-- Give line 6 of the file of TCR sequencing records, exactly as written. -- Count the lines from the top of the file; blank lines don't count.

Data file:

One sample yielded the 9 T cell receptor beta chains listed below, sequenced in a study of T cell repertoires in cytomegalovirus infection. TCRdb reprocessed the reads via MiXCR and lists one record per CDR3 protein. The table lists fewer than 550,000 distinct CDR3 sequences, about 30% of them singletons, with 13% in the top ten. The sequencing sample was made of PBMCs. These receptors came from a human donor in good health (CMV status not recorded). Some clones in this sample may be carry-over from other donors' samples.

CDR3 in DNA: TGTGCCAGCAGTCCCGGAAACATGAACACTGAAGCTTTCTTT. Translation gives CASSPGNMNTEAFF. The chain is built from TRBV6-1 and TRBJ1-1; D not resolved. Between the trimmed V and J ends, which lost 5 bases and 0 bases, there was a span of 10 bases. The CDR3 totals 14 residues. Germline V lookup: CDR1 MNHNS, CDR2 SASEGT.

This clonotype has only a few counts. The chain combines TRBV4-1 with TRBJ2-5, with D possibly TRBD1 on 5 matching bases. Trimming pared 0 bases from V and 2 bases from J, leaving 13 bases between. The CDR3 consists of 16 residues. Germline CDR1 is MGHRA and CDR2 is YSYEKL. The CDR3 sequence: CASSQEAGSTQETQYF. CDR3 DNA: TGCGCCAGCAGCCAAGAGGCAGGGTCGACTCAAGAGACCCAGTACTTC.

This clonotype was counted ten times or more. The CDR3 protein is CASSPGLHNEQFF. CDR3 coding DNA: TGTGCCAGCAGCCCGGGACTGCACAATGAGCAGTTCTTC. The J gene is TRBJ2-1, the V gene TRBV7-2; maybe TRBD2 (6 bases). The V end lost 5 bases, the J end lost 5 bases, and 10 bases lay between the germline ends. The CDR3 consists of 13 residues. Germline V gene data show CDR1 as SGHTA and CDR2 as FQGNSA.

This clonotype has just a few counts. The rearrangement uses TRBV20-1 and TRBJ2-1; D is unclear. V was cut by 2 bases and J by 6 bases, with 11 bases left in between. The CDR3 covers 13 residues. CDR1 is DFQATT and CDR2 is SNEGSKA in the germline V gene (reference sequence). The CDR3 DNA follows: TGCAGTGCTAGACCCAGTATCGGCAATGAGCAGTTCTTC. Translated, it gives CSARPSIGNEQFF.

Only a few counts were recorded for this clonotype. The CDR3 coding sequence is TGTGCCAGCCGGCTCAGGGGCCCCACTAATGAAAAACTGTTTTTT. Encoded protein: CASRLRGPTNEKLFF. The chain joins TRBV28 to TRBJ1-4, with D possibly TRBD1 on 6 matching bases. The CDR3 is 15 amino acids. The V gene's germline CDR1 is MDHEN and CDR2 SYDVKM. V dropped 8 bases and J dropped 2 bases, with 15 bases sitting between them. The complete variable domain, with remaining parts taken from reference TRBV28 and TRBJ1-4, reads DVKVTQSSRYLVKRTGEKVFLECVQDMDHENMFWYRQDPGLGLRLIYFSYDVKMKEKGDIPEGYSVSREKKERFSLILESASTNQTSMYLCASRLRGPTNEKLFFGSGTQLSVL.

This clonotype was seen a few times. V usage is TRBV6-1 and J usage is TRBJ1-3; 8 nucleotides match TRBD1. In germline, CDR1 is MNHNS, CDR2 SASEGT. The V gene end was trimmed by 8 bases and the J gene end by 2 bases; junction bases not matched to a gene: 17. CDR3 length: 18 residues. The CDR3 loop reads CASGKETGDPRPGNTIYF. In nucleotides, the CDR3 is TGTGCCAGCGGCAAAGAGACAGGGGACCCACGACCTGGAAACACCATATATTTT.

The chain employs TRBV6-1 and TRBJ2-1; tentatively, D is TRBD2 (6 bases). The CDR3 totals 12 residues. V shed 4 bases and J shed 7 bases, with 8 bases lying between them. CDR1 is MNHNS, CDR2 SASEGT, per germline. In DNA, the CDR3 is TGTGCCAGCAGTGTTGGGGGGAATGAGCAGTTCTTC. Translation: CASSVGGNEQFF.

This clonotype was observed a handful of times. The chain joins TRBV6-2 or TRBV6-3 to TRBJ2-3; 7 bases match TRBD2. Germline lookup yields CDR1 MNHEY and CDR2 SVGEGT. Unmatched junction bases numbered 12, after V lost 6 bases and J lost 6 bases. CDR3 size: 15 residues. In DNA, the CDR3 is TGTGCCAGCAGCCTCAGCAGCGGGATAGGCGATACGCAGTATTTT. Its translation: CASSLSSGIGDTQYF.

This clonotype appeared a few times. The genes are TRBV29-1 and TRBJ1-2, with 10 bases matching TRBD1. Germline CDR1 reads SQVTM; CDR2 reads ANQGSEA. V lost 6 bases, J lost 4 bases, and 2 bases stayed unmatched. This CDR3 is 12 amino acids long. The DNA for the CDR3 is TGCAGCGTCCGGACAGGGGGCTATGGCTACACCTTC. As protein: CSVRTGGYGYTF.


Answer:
Only a few counts were recorded for this clonotype. The CDR3 coding sequence is TGTGCCAGCCGGCTCAGGGGCCCCACTAATGAAAAACTGTTTTTT. Encoded protein: CASRLRGPTNEKLFF. The chain joins TRBV28 to TRBJ1-4, with D possibly TRBD1 on 6 matching bases. The CDR3 is 15 amino acids. The V gene's germline CDR1 is MDHEN and CDR2 SYDVKM. V dropped 8 bases and J dropped 2 bases, with 15 bases sitting between them. The complete variable domain, with remaining parts taken from reference TRBV28 and TRBJ1-4, reads DVKVTQSSRYLVKRTGEKVFLECVQDMDHENMFWYRQDPGLGLRLIYFSYDVKMKEKGDIPEGYSVSREKKERFSLILESASTNQTSMYLCASRLRGPTNEKLFFGSGTQLSVL.